Coming Spring

Coming Spring

Stefan Żeromski
Translated by Bill Johnston
Copyright Date: 2007
Edition: NED - New edition, 1
Pages: 429
https://www.jstor.org/stable/10.7829/j.ctt2jbmc6
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  • Book Info
    Coming Spring
    Book Description:

    The Coming Spring (Przedwiosnie), Zeromski's last novel, tells the story of Cezary Baryka, a young Pole who finds himself in Baku, Azerbaijan, then a predominantly Armenian city, as the Russian Revolution breaks out. He becomes embroiled in the chaos caused by the revolution, and barely escapes with his life. Then, he and his father set off on a horrendous journey west to reach Poland. His father dies en route, but Cezary makes it to the newly independent Poland. Cezary sees the suffering of the poor, yet his experiences in the newly formed Soviet Union make him suspicious of socialist and communist solutions. He is an outsider among both the gentry and the working classes, and he cannot find where he belongs. Furthermore, he has unsuccessful and tragic love relations. The novel ends when, despite his profound misgivings, he takes up political action on behalf of the poor.

    eISBN: 978-615-5211-30-0
    Subjects: Language & Literature

Table of Contents

  1. Front Matter
    (pp. i-v)
  2. Table of Contents
    (pp. vi-vi)
  3. Introduction
    (pp. vii-xiv)
    Bill Johnston

    The Coming Spring was Stefan Żeromski’s last novel. Finished in September 1924, it was published in the last days of that year (with a 1925 publication date); Żeromski died on November 20, 1925.

    For most of his life Żeromski had been engaged in the cause of Polish independence and in issues of social justice. He was born in 1864 near Kielce in what is now central Poland and then was in the Russian-occupied partition of the country. His birth during the final throes of the failed January Uprising (1863–64) against the Russians has led to his being dubbed “the...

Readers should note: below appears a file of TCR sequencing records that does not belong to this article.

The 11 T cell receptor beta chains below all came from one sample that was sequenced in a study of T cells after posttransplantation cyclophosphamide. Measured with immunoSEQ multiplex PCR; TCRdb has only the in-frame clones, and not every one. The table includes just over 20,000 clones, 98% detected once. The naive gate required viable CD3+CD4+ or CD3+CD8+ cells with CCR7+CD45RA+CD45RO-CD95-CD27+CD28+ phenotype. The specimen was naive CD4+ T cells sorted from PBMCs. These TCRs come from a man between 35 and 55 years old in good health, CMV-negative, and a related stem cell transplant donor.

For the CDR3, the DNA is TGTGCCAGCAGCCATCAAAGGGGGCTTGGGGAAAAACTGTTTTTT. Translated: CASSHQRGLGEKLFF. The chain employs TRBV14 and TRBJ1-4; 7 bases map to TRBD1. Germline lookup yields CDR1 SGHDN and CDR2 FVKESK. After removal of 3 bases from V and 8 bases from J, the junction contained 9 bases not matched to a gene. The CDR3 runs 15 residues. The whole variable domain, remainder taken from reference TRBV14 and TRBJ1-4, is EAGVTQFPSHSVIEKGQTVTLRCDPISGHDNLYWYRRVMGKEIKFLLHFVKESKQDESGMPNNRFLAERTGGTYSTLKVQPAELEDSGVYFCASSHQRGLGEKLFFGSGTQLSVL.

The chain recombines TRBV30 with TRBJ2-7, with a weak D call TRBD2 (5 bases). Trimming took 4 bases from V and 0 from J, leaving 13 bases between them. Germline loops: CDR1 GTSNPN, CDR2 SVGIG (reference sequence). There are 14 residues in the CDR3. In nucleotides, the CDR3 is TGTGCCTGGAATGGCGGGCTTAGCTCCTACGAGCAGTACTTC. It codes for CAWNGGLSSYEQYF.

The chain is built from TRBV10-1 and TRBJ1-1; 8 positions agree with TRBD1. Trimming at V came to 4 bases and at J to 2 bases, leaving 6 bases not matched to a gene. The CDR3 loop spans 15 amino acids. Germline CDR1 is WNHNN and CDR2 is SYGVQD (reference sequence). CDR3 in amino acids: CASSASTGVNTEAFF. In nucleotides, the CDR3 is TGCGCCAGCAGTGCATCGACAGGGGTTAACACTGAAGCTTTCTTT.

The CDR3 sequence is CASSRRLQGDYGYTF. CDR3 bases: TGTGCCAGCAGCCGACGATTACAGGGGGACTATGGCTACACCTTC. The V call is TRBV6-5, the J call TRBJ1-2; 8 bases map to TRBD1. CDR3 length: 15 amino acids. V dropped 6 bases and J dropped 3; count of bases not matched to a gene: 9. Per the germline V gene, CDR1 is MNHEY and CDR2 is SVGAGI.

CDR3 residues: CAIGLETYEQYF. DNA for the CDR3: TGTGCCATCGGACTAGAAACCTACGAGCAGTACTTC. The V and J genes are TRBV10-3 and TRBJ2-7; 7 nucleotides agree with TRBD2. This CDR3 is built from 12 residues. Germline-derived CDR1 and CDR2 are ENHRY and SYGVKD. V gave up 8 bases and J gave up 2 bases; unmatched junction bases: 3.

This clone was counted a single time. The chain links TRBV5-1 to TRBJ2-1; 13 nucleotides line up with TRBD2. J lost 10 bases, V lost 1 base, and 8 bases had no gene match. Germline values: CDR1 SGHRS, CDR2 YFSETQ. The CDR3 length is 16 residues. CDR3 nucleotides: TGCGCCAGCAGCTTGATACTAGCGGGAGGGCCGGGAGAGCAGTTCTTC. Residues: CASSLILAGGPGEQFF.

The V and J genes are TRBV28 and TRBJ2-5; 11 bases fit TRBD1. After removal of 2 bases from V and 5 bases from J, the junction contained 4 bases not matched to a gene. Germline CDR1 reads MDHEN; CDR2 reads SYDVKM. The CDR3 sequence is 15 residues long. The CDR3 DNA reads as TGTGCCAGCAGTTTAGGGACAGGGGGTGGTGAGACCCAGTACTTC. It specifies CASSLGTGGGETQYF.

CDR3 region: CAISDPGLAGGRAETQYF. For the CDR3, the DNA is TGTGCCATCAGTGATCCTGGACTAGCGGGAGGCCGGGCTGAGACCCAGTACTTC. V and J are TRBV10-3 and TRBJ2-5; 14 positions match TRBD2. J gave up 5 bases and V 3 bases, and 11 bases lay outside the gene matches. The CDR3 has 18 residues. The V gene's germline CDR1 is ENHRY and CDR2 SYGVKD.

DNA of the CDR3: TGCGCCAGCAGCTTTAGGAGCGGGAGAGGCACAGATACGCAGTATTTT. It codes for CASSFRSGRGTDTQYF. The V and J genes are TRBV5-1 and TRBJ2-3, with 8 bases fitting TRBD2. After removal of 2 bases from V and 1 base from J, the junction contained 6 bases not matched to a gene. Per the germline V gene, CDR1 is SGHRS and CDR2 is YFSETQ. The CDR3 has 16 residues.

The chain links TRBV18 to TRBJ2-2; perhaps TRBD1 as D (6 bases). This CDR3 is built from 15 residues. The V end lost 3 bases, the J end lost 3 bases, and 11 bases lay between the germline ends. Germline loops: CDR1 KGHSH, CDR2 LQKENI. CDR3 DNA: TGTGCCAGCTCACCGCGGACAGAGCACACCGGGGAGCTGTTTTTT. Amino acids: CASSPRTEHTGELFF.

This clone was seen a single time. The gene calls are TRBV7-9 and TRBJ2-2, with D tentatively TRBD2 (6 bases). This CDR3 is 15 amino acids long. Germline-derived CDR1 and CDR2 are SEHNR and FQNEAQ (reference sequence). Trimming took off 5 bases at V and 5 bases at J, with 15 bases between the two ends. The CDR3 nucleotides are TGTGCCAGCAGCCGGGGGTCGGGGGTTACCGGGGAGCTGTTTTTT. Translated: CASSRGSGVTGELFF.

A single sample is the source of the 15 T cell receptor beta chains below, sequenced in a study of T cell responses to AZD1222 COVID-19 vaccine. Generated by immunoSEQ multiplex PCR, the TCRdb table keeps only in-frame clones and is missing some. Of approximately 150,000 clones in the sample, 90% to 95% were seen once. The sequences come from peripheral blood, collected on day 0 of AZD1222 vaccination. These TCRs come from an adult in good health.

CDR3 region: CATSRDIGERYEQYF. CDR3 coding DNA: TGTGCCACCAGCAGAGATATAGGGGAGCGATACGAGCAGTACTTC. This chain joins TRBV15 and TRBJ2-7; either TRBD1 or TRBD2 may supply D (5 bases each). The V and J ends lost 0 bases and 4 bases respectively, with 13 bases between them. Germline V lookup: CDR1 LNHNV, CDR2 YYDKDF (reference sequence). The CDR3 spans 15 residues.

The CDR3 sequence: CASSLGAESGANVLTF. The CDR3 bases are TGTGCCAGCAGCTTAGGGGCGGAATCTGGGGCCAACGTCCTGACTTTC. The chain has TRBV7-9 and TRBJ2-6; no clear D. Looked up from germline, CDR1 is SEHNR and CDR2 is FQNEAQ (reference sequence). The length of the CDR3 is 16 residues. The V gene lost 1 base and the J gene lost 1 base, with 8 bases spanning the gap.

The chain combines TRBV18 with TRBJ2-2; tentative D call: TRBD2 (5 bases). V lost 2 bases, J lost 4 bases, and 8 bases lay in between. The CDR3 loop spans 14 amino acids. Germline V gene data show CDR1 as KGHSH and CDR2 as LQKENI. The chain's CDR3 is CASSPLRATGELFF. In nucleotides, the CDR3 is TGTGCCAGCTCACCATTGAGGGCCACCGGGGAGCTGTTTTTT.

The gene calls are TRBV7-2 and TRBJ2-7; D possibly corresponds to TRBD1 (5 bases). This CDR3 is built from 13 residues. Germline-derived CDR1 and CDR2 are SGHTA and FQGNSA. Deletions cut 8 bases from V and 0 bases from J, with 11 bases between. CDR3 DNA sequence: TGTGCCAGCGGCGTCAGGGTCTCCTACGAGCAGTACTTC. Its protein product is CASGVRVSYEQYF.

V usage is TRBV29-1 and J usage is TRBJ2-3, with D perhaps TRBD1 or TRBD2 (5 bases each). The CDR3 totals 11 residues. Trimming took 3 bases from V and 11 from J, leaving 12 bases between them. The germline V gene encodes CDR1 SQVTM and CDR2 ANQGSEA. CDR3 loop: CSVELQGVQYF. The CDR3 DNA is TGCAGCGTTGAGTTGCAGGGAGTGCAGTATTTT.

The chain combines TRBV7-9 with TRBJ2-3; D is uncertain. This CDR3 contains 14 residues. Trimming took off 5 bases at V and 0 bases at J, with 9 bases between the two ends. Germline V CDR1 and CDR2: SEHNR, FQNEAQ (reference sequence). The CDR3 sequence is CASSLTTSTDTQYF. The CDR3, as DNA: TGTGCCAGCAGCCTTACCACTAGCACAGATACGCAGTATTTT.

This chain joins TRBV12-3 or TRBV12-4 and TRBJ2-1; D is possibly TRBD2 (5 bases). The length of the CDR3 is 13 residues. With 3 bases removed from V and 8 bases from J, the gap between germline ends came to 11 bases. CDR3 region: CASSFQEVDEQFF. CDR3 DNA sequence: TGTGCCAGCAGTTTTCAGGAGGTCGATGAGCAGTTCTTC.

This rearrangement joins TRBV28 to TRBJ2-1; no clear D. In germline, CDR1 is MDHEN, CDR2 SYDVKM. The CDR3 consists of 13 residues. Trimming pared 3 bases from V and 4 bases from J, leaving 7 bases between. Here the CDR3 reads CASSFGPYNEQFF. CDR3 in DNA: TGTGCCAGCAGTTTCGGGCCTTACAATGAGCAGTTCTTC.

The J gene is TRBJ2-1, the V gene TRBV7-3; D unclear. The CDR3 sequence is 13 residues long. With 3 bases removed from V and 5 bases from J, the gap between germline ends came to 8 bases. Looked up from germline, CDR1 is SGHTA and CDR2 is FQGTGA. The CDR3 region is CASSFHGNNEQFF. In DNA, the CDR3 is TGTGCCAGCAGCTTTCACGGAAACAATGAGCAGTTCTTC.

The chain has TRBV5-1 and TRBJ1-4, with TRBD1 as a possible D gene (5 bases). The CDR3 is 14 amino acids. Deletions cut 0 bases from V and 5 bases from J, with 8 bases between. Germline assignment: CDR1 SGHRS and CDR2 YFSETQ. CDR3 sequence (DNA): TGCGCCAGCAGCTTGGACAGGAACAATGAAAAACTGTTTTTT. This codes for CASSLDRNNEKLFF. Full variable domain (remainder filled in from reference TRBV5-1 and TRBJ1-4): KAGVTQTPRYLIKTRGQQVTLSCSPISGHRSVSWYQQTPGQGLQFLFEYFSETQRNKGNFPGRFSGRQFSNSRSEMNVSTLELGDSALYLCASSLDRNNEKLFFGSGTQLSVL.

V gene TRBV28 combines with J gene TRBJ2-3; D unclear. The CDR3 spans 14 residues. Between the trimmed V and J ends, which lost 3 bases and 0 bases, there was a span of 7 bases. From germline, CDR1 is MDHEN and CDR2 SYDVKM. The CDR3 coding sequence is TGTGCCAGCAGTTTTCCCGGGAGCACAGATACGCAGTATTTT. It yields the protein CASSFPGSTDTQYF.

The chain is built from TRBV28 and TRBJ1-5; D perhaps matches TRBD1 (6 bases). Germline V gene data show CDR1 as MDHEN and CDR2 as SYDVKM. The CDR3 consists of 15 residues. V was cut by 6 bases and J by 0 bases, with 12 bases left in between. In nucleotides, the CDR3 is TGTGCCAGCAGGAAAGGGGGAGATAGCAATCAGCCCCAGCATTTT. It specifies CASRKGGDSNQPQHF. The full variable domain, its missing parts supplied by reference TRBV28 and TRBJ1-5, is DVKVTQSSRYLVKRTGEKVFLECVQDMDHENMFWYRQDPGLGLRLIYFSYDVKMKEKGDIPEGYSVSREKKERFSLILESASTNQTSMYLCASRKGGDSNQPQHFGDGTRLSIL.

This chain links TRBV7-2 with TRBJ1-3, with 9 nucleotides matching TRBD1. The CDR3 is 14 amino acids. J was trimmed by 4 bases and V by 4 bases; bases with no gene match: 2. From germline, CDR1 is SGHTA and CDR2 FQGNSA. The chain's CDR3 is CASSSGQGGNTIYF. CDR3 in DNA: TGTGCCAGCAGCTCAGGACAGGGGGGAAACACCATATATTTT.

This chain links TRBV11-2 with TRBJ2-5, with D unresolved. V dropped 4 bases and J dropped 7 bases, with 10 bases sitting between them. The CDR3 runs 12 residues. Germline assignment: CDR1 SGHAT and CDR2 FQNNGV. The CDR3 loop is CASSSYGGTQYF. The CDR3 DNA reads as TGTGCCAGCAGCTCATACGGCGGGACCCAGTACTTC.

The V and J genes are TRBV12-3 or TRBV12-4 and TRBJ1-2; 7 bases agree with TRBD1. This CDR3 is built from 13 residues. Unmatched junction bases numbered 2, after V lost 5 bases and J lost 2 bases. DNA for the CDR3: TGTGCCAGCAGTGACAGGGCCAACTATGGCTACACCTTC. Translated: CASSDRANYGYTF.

4. A Genealogy
    (pp. 1-12)

    It’s not a question here, dammit, of a coat of arms! Nor of a long line of ancestors with the backs of their heads shaved in the old noble style, sporting drooping Sarmatian¹ moustaches and curved swords; nor of coiffured great-grandmammas in low-cut dresses. A father and a mother—that was the entire genealogy, as it often is in our land in the stories of modern people without a past. One grandfather must be mentioned, and one sole great-grandfather ought to be noted. We wish to respect the aversion, saturated with a Semitic spirit and partiality, that modern people feel...

  5. PART ONE Houses of Glass
    (pp. 13-126)

    Czaruś had just turned fourteen and graduated from the fourth class to the fifth when Seweryn Baryka was called up to serve as an officer in the reserve. War had broken out. Rapidly, in the space of a few days, the family idyll was shattered. Cezary found himself alone with his mother in a fatherless apartment. Accompanying his father to the troop ship leaving for Astrakhan, he had felt no sorrow whatsoever. It was a novelty! He was occupied by a thousand trifling details—dates, names, and figures, in connection with his father’s donning the uniform of an officer. He...

  6. PART TWO Nawłoć
    (pp. 127-324)

    Arriving at the very heart of Poland—in other words Warsaw, its capital—Cezary Baryka had found no houses of glass either in the city or on the way. He didn’t even dare ask anyone about them. He realized that before his death his late father had played a painful joke on him. Nevertheless—influenced perhaps by that so naive legend, or perhaps by its hero, “cousin Baryka”—Cezary decided to study medicine in Warsaw. He did not have his papers from Baku, but after a rather superficial examination he was admitted and began to attend lectures. With great enthusiasm...

  7. PART THREE The Wind from the East
    (pp. 325-413)

    Upon his return to Warsaw Cezary Baryka enrolled once more in his medical studies and took up residence, at his own invitation, in the room of one of his fellow students, a certain Buławnik. This Buławnik came from a line of innkeepers or small-town profiteers, as a result of which he was always “in the money.” He lived, however, in a remote and entirely Jewish neighborhood, on Miła Street, in a dingy, crumbling apartment building whose stairs were so filthy, and the walls of whose entranceway were so blackened by the fumes of gas lamps, that it would have required...

  8. Back Matter
    (pp. 414-414)